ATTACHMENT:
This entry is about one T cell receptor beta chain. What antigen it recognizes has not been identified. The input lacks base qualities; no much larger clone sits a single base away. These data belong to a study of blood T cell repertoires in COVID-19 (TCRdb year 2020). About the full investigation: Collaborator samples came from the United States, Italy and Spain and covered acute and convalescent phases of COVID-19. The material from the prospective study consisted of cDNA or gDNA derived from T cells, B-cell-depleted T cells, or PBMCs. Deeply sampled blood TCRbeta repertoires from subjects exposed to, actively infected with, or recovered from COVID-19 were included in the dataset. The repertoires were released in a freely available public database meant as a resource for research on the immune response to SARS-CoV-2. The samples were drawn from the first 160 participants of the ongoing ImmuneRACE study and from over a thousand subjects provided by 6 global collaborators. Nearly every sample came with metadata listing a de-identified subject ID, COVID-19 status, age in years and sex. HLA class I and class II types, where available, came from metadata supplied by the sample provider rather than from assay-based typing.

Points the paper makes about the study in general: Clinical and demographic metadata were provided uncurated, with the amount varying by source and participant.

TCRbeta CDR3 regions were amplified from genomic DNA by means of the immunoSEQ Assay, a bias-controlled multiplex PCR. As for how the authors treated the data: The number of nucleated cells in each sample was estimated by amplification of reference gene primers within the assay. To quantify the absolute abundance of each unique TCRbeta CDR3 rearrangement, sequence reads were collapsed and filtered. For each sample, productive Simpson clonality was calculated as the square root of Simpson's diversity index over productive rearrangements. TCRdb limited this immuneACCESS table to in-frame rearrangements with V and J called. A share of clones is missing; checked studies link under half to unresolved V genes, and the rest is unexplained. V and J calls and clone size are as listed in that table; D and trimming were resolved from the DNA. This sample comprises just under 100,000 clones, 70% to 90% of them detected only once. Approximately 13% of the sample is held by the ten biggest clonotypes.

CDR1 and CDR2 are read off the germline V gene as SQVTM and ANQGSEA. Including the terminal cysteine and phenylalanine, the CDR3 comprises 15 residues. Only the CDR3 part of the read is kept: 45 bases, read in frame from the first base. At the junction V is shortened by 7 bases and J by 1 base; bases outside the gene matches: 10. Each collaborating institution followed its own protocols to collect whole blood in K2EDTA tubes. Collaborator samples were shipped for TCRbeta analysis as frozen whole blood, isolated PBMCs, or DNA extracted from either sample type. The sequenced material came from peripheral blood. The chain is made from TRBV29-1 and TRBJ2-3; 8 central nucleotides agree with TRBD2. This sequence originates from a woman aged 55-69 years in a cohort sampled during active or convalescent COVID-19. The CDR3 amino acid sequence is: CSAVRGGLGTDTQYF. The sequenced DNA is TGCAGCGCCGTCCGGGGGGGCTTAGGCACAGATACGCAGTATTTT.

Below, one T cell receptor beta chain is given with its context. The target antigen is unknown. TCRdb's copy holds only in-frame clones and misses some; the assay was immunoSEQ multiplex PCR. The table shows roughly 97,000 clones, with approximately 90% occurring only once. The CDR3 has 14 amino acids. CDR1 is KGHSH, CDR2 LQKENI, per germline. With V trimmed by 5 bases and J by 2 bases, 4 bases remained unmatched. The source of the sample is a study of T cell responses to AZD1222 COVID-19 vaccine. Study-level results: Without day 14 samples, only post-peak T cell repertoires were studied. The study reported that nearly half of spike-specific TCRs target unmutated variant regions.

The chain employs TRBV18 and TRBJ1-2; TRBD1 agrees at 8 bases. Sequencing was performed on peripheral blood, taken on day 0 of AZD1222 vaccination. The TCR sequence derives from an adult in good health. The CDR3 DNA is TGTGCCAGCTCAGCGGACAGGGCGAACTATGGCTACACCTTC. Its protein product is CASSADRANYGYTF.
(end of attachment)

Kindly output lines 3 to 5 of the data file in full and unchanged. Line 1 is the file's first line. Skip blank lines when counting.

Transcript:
TCRbeta CDR3 regions were amplified from genomic DNA by means of the immunoSEQ Assay, a bias-controlled multiplex PCR. As for how the authors treated the data: The number of nucleated cells in each sample was estimated by amplification of reference gene primers within the assay. To quantify the absolute abundance of each unique TCRbeta CDR3 rearrangement, sequence reads were collapsed and filtered. For each sample, productive Simpson clonality was calculated as the square root of Simpson's diversity index over productive rearrangements. TCRdb limited this immuneACCESS table to in-frame rearrangements with V and J called. A share of clones is missing; checked studies link under half to unresolved V genes, and the rest is unexplained. V and J calls and clone size are as listed in that table; D and trimming were resolved from the DNA. This sample comprises just under 100,000 clones, 70% to 90% of them detected only once. Approximately 13% of the sample is held by the ten biggest clonotypes.

CDR1 and CDR2 are read off the germline V gene as SQVTM and ANQGSEA. Including the terminal cysteine and phenylalanine, the CDR3 comprises 15 residues. Only the CDR3 part of the read is kept: 45 bases, read in frame from the first base. At the junction V is shortened by 7 bases and J by 1 base; bases outside the gene matches: 10. Each collaborating institution followed its own protocols to collect whole blood in K2EDTA tubes. Collaborator samples were shipped for TCRbeta analysis as frozen whole blood, isolated PBMCs, or DNA extracted from either sample type. The sequenced material came from peripheral blood. The chain is made from TRBV29-1 and TRBJ2-3; 8 central nucleotides agree with TRBD2. This sequence originates from a woman aged 55-69 years in a cohort sampled during active or convalescent COVID-19. The CDR3 amino acid sequence is: CSAVRGGLGTDTQYF. The sequenced DNA is TGCAGCGCCGTCCGGGGGGGCTTAGGCACAGATACGCAGTATTTT.

Below, one T cell receptor beta chain is given with its context. The target antigen is unknown. TCRdb's copy holds only in-frame clones and misses some; the assay was immunoSEQ multiplex PCR. The table shows roughly 97,000 clones, with approximately 90% occurring only once. The CDR3 has 14 amino acids. CDR1 is KGHSH, CDR2 LQKENI, per germline. With V trimmed by 5 bases and J by 2 bases, 4 bases remained unmatched. The source of the sample is a study of T cell responses to AZD1222 COVID-19 vaccine. Study-level results: Without day 14 samples, only post-peak T cell repertoires were studied. The study reported that nearly half of spike-specific TCRs target unmutated variant regions.